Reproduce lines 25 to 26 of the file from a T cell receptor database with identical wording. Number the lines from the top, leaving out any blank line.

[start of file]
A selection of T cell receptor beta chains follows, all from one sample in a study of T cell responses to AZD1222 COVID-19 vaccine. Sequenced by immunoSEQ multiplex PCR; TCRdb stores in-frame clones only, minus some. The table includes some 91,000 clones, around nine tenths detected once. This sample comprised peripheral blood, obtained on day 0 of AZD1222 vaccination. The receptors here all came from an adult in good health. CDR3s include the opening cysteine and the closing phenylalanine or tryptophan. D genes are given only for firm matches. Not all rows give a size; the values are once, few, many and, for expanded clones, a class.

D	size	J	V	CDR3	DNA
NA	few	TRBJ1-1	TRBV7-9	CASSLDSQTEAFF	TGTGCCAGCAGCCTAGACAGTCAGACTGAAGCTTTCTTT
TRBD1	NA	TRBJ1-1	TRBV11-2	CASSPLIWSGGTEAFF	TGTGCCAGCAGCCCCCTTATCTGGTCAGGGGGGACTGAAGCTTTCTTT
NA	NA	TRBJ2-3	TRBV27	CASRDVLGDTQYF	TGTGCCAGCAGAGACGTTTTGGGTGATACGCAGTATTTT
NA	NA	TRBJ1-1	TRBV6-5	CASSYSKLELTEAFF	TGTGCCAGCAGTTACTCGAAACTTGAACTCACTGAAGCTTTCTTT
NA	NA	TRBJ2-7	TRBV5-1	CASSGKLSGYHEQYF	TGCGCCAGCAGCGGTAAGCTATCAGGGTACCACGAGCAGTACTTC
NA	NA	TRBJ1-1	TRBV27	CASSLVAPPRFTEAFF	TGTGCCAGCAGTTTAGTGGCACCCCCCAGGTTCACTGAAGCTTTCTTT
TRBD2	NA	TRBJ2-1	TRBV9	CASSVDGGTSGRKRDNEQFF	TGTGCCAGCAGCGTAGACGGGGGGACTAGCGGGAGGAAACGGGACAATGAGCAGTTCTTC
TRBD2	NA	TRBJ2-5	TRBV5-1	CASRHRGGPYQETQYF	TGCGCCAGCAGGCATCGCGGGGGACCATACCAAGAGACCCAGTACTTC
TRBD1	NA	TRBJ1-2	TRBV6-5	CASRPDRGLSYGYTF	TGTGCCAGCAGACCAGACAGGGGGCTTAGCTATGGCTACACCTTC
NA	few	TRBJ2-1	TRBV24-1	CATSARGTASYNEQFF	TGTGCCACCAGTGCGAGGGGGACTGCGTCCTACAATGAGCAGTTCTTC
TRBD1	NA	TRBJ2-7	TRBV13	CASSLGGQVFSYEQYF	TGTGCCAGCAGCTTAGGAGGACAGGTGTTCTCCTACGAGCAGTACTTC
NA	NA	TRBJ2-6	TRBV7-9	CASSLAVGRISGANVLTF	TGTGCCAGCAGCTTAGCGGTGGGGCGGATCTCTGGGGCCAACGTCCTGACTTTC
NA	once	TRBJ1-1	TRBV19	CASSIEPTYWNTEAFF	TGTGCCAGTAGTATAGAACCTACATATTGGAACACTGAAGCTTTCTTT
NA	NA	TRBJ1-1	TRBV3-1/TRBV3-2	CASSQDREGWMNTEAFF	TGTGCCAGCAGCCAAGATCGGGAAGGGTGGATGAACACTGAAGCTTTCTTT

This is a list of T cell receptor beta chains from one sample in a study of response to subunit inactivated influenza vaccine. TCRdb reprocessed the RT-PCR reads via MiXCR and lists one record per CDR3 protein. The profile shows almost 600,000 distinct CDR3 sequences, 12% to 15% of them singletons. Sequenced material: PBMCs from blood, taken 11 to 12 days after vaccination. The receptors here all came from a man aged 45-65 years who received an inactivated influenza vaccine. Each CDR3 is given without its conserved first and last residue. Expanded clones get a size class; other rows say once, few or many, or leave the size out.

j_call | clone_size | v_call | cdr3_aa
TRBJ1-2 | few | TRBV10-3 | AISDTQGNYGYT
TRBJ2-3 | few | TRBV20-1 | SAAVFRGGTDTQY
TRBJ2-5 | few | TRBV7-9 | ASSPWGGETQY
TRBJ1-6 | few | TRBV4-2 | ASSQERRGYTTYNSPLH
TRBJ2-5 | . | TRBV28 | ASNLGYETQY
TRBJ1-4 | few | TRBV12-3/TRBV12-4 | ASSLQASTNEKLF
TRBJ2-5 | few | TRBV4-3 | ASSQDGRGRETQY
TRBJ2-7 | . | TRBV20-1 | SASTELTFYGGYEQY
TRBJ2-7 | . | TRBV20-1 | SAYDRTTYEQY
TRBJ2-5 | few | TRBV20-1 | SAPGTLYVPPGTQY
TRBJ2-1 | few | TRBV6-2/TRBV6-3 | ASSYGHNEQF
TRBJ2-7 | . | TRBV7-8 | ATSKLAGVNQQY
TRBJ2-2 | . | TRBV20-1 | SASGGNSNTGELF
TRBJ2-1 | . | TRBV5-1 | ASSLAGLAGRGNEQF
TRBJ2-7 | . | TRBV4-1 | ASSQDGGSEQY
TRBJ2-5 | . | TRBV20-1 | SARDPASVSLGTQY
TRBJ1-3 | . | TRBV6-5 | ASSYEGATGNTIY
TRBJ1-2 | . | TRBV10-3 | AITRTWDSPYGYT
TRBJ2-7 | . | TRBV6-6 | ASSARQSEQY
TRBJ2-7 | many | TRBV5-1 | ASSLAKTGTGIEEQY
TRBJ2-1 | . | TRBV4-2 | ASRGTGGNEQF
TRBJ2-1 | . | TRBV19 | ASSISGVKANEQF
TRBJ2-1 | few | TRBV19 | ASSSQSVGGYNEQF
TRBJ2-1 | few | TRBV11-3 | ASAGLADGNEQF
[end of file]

TRBJ2-5 | few | TRBV4-3 | ASSQDGRGRETQY
TRBJ2-7 | . | TRBV20-1 | SASTELTFYGGYEQY